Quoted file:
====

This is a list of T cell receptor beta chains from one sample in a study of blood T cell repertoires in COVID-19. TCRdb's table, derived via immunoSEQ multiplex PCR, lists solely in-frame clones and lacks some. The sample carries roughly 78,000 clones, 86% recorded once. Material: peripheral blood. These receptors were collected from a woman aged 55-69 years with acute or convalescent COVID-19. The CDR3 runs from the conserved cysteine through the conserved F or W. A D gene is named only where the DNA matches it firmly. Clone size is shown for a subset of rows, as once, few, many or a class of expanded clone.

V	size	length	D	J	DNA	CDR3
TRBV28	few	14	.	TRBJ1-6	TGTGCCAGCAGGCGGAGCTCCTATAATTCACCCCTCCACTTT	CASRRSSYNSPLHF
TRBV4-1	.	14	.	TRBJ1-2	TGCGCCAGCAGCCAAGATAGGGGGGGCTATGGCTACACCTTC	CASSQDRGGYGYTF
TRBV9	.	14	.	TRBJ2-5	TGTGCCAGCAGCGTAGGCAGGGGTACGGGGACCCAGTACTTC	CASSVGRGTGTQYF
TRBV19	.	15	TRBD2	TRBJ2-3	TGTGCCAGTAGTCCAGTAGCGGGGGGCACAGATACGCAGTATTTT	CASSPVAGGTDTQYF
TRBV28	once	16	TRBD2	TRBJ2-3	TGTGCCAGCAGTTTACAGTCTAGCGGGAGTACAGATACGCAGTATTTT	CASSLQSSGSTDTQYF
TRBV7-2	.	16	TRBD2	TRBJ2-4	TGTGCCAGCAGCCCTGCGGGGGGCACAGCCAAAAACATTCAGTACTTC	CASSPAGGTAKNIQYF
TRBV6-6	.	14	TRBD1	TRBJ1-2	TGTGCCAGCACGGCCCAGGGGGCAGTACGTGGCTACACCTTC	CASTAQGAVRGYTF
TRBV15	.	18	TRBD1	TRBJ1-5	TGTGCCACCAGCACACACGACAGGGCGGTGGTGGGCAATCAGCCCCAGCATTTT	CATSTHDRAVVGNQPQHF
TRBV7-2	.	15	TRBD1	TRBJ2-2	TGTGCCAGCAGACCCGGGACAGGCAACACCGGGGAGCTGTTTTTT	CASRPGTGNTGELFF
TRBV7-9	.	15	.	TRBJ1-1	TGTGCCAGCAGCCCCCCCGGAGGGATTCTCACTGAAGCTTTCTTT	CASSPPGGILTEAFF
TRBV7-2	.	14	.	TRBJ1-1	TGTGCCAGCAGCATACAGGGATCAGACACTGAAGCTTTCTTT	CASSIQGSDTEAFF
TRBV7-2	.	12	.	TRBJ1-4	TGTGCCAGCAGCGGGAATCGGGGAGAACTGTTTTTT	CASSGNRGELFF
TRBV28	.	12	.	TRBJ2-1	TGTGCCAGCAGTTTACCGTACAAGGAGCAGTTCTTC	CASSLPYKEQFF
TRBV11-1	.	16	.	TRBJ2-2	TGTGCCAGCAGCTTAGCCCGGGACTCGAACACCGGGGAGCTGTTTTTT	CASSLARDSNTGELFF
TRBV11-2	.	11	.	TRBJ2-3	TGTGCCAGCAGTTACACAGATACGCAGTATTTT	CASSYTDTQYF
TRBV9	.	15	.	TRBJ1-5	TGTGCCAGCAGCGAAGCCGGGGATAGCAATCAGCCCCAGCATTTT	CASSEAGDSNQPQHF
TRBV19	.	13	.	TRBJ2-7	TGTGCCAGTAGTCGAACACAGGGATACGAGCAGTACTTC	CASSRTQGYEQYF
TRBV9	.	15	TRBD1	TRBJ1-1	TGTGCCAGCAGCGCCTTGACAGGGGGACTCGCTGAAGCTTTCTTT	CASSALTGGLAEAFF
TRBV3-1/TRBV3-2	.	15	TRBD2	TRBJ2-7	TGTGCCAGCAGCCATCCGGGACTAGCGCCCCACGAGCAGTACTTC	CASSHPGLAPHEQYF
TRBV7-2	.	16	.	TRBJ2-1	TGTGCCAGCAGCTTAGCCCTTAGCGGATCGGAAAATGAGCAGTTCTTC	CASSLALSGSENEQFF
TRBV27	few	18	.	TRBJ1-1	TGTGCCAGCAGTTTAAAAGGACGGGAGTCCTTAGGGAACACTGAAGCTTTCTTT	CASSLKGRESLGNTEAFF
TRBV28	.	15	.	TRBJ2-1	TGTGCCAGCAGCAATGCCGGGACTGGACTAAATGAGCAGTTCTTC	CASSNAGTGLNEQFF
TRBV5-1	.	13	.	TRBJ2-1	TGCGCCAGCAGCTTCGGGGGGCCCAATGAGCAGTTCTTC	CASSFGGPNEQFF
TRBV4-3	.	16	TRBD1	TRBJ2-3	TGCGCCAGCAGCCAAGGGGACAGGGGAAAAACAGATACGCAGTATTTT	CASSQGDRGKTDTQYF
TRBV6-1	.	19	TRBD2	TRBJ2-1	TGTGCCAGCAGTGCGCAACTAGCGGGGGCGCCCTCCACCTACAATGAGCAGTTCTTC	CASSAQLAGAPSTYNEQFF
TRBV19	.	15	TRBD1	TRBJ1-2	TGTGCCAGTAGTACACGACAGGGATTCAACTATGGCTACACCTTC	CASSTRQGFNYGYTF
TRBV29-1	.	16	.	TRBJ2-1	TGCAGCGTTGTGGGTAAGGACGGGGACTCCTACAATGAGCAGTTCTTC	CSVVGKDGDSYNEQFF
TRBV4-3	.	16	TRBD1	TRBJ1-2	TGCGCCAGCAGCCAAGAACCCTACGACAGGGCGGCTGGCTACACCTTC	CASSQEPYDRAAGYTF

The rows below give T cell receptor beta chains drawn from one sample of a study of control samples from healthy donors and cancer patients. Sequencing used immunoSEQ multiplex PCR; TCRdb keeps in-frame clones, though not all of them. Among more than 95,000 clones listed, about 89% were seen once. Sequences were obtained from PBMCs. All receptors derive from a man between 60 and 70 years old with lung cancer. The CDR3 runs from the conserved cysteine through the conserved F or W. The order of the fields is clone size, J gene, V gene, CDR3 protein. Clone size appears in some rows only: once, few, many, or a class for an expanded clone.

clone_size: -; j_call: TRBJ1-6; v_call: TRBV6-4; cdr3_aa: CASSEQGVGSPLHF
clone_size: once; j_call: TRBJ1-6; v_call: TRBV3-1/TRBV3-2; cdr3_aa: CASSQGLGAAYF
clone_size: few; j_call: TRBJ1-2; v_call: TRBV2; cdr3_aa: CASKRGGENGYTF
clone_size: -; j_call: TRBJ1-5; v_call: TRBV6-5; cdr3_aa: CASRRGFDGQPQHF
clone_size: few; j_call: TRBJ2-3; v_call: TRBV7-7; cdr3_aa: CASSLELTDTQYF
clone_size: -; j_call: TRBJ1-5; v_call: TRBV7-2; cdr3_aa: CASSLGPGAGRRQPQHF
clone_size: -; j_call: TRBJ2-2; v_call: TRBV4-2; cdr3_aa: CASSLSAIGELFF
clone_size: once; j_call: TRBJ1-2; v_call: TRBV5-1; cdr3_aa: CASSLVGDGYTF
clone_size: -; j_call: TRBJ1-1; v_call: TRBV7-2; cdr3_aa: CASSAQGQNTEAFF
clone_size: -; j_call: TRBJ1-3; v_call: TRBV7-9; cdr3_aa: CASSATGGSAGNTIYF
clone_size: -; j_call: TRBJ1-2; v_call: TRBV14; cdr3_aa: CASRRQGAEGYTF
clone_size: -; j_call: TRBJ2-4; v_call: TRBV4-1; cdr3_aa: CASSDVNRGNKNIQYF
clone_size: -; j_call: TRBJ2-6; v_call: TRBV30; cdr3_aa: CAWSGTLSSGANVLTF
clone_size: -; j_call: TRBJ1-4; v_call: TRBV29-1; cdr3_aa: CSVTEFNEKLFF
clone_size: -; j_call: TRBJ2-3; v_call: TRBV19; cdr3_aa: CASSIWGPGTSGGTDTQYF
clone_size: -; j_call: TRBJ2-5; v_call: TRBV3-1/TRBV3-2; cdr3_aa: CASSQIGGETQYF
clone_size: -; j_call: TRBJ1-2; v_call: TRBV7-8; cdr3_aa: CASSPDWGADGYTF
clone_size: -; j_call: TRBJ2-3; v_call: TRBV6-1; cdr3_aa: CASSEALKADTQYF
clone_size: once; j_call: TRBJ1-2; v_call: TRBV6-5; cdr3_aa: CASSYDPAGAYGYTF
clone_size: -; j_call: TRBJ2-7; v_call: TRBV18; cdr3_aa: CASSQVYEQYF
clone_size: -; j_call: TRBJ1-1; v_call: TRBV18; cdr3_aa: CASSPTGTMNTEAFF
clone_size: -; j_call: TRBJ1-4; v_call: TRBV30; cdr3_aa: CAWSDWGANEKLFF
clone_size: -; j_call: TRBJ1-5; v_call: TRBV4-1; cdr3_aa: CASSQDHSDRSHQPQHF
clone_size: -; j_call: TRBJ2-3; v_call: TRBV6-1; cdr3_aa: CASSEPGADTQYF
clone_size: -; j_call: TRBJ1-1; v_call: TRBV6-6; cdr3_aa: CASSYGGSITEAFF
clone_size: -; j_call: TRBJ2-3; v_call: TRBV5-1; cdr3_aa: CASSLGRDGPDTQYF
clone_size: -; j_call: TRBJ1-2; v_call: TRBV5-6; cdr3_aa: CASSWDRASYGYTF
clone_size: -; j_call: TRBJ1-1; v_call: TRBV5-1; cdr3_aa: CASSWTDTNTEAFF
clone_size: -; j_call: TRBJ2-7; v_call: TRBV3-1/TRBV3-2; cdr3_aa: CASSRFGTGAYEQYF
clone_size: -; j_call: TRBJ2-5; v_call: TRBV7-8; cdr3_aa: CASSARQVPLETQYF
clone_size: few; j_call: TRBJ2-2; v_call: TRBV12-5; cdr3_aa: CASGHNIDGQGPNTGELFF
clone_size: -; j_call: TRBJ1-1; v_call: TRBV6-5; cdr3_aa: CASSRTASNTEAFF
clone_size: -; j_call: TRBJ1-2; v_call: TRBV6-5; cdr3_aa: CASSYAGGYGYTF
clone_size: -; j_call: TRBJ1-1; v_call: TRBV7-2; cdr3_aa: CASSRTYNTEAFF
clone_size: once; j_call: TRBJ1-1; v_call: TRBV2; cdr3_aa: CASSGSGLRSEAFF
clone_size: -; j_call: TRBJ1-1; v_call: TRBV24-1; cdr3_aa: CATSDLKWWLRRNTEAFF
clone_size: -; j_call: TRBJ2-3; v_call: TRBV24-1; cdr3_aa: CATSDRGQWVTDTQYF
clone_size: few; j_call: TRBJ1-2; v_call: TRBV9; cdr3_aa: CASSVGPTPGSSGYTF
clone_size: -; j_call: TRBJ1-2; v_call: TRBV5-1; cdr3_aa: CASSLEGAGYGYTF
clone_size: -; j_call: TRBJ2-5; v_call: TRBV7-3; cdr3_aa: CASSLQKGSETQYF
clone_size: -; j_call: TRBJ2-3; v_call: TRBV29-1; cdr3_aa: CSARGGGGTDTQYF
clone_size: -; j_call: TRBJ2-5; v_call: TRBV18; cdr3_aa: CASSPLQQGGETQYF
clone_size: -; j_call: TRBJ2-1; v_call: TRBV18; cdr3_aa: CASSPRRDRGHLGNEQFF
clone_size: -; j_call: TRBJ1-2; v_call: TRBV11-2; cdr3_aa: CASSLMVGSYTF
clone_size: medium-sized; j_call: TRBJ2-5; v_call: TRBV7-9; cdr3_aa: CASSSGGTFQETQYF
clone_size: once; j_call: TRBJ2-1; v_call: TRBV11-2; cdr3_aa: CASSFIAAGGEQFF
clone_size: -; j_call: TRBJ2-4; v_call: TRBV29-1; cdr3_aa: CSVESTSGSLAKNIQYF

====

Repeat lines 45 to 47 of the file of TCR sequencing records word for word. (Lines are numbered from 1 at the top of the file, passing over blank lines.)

clone_size: -; j_call: TRBJ1-4; v_call: TRBV29-1; cdr3_aa: CSVTEFNEKLFF
clone_size: -; j_call: TRBJ2-3; v_call: TRBV19; cdr3_aa: CASSIWGPGTSGGTDTQYF
clone_size: -; j_call: TRBJ2-5; v_call: TRBV3-1/TRBV3-2; cdr3_aa: CASSQIGGETQYF